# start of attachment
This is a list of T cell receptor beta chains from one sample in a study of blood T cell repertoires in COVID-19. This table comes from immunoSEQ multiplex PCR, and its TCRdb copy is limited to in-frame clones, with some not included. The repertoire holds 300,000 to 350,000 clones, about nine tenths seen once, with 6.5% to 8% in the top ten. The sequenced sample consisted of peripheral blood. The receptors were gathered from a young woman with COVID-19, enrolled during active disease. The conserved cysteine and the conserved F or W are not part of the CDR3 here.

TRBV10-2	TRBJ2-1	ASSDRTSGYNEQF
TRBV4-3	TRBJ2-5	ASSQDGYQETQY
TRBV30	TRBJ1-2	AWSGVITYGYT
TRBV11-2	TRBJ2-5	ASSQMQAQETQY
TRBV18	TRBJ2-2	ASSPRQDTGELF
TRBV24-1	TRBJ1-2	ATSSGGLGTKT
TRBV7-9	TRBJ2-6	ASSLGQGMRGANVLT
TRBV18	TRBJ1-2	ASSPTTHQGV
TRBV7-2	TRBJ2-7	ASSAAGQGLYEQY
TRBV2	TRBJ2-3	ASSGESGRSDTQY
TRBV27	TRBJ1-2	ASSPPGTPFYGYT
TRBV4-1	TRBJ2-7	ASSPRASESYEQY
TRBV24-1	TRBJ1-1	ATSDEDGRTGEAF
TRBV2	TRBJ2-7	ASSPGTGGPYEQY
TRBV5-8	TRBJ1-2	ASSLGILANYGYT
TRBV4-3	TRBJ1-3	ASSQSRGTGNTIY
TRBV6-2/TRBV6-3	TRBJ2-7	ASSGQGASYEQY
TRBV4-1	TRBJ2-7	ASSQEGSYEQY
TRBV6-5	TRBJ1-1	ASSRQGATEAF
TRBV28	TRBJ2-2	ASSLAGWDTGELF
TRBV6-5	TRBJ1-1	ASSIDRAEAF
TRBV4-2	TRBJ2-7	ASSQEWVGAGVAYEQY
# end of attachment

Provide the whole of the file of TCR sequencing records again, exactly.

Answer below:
This is a list of T cell receptor beta chains from one sample in a study of blood T cell repertoires in COVID-19. This table comes from immunoSEQ multiplex PCR, and its TCRdb copy is limited to in-frame clones, with some not included. The repertoire holds 300,000 to 350,000 clones, about nine tenths seen once, with 6.5% to 8% in the top ten. The sequenced sample consisted of peripheral blood. The receptors were gathered from a young woman with COVID-19, enrolled during active disease. The conserved cysteine and the conserved F or W are not part of the CDR3 here.

TRBV10-2	TRBJ2-1	ASSDRTSGYNEQF
TRBV4-3	TRBJ2-5	ASSQDGYQETQY
TRBV30	TRBJ1-2	AWSGVITYGYT
TRBV11-2	TRBJ2-5	ASSQMQAQETQY
TRBV18	TRBJ2-2	ASSPRQDTGELF
TRBV24-1	TRBJ1-2	ATSSGGLGTKT
TRBV7-9	TRBJ2-6	ASSLGQGMRGANVLT
TRBV18	TRBJ1-2	ASSPTTHQGV
TRBV7-2	TRBJ2-7	ASSAAGQGLYEQY
TRBV2	TRBJ2-3	ASSGESGRSDTQY
TRBV27	TRBJ1-2	ASSPPGTPFYGYT
TRBV4-1	TRBJ2-7	ASSPRASESYEQY
TRBV24-1	TRBJ1-1	ATSDEDGRTGEAF
TRBV2	TRBJ2-7	ASSPGTGGPYEQY
TRBV5-8	TRBJ1-2	ASSLGILANYGYT
TRBV4-3	TRBJ1-3	ASSQSRGTGNTIY
TRBV6-2/TRBV6-3	TRBJ2-7	ASSGQGASYEQY
TRBV4-1	TRBJ2-7	ASSQEGSYEQY
TRBV6-5	TRBJ1-1	ASSRQGATEAF
TRBV28	TRBJ2-2	ASSLAGWDTGELF
TRBV6-5	TRBJ1-1	ASSIDRAEAF
TRBV4-2	TRBJ2-7	ASSQEWVGAGVAYEQY